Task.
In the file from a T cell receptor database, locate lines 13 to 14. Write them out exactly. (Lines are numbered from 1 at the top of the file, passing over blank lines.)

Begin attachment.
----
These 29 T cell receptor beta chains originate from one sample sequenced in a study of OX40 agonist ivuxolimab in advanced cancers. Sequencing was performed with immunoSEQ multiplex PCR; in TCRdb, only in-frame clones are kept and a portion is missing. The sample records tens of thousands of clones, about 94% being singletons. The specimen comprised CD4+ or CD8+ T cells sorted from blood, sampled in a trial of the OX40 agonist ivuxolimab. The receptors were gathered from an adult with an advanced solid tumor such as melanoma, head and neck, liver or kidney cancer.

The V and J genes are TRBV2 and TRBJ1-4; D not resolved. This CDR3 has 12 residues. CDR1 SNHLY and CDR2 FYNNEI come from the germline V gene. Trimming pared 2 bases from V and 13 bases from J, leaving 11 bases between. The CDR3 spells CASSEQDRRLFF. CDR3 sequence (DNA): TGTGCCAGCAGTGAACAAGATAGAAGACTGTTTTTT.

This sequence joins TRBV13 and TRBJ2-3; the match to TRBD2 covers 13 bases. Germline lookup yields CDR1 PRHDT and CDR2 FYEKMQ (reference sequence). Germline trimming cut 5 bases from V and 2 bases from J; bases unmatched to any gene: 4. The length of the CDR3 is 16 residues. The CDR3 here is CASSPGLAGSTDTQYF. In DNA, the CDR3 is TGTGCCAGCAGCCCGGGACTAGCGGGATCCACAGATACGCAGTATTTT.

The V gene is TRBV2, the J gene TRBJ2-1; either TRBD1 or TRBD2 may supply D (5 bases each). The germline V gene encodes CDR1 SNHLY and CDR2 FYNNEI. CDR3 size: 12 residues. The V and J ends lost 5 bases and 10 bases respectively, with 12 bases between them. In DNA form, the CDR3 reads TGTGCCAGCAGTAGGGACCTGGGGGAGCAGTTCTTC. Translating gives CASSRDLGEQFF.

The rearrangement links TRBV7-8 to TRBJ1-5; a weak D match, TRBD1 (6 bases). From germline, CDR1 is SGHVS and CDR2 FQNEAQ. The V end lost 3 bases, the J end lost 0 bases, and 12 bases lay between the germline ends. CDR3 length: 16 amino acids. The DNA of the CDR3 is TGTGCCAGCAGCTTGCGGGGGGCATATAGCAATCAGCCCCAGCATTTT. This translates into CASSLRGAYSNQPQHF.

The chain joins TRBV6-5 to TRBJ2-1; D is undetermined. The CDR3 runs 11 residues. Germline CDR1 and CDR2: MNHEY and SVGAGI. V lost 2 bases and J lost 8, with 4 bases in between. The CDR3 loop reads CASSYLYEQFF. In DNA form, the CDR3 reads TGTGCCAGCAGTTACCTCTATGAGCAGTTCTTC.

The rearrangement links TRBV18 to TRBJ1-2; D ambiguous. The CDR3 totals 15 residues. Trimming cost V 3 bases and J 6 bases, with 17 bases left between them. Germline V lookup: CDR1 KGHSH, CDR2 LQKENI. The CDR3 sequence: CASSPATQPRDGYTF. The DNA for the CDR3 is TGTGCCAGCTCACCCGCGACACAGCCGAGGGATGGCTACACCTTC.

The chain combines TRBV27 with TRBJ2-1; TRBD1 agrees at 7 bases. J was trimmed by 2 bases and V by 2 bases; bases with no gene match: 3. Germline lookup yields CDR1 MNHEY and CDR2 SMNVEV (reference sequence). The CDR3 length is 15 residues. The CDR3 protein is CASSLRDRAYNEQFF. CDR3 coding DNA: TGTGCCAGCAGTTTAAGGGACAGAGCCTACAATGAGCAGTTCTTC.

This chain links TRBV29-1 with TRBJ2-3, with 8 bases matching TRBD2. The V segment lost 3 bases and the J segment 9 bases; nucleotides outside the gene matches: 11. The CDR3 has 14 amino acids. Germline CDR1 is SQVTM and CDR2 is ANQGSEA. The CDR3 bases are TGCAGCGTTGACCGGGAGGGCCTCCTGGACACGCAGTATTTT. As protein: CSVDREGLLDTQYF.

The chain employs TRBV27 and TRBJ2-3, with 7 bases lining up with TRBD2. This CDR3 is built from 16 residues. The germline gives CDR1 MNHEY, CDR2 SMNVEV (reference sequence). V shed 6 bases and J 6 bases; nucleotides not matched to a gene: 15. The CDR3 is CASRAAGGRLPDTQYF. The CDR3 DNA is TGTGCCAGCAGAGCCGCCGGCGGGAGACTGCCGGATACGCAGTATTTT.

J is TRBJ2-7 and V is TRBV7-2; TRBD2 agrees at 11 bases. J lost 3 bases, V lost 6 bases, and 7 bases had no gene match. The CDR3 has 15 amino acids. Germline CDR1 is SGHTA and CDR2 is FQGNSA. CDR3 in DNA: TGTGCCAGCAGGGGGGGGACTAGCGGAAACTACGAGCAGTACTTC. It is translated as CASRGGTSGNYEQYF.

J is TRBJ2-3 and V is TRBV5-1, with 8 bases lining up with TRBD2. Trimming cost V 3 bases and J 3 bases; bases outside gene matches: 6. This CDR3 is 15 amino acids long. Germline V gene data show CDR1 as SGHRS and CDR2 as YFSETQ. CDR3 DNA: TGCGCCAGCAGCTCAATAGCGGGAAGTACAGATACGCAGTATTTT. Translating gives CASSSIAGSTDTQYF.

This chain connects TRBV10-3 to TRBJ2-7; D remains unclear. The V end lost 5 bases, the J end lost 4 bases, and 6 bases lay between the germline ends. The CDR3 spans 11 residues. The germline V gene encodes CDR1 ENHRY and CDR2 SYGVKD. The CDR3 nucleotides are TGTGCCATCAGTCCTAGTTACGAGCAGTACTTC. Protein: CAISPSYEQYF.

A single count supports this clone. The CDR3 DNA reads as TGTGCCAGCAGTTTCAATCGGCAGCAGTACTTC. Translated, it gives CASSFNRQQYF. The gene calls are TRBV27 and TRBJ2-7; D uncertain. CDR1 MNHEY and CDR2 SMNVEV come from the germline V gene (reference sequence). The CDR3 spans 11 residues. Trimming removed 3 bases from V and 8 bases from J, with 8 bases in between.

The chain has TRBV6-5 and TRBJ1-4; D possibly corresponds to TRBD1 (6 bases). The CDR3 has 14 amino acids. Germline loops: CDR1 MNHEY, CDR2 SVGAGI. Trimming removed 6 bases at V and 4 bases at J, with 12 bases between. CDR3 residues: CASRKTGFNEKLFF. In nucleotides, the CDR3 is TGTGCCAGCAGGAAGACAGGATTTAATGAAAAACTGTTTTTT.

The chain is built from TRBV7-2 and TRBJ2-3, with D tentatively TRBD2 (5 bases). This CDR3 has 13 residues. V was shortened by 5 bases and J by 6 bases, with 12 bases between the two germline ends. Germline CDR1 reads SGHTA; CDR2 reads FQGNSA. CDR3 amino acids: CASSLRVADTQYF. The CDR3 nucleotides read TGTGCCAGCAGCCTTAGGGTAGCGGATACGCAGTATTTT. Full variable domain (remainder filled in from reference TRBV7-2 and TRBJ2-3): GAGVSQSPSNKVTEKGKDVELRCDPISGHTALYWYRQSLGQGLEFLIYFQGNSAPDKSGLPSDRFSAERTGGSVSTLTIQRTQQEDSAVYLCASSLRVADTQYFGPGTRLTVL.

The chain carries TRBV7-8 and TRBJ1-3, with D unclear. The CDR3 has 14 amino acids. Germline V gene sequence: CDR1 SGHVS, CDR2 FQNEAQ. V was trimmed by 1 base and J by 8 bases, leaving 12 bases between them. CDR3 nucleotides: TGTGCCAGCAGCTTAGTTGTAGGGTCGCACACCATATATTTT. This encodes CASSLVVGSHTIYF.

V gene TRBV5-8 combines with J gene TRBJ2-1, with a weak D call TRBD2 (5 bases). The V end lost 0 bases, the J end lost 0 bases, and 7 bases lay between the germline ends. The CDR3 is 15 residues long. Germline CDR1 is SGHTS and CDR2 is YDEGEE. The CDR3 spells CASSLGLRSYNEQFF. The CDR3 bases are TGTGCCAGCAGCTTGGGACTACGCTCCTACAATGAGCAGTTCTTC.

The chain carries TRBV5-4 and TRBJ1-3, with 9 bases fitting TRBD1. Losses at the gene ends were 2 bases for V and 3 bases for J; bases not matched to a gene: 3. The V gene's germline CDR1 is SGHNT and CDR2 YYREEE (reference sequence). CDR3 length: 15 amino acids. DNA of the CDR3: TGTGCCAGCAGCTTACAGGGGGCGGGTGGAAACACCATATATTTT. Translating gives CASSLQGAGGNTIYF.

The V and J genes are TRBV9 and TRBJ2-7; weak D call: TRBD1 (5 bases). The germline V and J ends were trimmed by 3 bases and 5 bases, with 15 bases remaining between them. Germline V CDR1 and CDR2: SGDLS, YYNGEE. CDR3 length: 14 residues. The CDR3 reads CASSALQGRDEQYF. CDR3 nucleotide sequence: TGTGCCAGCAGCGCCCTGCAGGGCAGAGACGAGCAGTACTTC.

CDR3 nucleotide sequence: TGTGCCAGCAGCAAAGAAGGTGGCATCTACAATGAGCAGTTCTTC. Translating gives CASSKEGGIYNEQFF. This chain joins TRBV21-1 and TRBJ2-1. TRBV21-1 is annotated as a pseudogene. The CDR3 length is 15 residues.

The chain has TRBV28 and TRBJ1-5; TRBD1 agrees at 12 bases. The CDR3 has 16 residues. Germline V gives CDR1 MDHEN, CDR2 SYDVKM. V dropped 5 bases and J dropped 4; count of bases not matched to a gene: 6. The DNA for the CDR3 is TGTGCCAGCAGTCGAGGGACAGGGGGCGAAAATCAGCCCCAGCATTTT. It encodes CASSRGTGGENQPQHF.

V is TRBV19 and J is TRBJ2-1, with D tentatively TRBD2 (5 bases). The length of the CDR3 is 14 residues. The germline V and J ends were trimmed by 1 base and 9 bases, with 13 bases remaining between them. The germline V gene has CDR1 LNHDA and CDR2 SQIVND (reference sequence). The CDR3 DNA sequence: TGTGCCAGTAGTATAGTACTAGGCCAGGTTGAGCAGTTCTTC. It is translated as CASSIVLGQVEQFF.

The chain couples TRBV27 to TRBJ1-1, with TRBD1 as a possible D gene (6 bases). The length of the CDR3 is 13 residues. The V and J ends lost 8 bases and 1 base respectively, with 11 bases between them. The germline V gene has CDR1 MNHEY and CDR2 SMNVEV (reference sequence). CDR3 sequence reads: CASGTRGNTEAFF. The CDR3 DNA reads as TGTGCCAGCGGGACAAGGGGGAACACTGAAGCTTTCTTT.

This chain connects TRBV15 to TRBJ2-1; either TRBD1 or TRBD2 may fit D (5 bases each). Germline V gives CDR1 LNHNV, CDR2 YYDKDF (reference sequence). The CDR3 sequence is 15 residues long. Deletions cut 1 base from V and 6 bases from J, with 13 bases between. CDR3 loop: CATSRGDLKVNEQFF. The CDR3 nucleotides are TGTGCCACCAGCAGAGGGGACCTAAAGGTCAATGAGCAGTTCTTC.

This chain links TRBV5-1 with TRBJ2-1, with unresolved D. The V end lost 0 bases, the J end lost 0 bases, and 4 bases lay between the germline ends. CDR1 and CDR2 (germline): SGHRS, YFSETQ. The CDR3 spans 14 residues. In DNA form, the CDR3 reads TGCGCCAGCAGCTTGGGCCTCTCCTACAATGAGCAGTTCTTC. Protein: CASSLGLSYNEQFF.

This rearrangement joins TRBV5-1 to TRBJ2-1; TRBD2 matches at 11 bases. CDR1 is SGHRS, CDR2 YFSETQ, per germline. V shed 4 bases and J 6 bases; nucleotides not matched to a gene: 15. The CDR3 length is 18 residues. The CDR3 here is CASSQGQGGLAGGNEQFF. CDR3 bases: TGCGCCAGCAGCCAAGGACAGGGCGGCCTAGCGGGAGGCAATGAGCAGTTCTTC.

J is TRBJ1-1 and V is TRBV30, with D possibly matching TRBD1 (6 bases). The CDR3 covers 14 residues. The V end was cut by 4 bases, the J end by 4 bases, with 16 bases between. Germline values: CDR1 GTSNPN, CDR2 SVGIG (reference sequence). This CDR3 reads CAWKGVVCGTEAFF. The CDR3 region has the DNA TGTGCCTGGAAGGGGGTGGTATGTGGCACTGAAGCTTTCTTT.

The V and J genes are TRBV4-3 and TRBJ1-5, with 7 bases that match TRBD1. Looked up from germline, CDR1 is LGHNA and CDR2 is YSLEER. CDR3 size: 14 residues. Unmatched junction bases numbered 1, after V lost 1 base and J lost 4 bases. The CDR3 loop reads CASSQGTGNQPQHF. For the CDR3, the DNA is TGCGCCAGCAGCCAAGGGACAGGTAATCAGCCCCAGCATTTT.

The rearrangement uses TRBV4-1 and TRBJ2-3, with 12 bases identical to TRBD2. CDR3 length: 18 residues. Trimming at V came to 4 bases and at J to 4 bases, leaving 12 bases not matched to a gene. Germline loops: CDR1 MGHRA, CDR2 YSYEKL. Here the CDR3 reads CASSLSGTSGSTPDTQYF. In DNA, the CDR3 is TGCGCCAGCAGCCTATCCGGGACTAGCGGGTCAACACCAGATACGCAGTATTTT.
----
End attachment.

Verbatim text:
This chain connects TRBV10-3 to TRBJ2-7; D remains unclear. The V end lost 5 bases, the J end lost 4 bases, and 6 bases lay between the germline ends. The CDR3 spans 11 residues. The germline V gene encodes CDR1 ENHRY and CDR2 SYGVKD. The CDR3 nucleotides are TGTGCCATCAGTCCTAGTTACGAGCAGTACTTC. Protein: CAISPSYEQYF.

A single count supports this clone. The CDR3 DNA reads as TGTGCCAGCAGTTTCAATCGGCAGCAGTACTTC. Translated, it gives CASSFNRQQYF. The gene calls are TRBV27 and TRBJ2-7; D uncertain. CDR1 MNHEY and CDR2 SMNVEV come from the germline V gene (reference sequence). The CDR3 spans 11 residues. Trimming removed 3 bases from V and 8 bases from J, with 8 bases in between.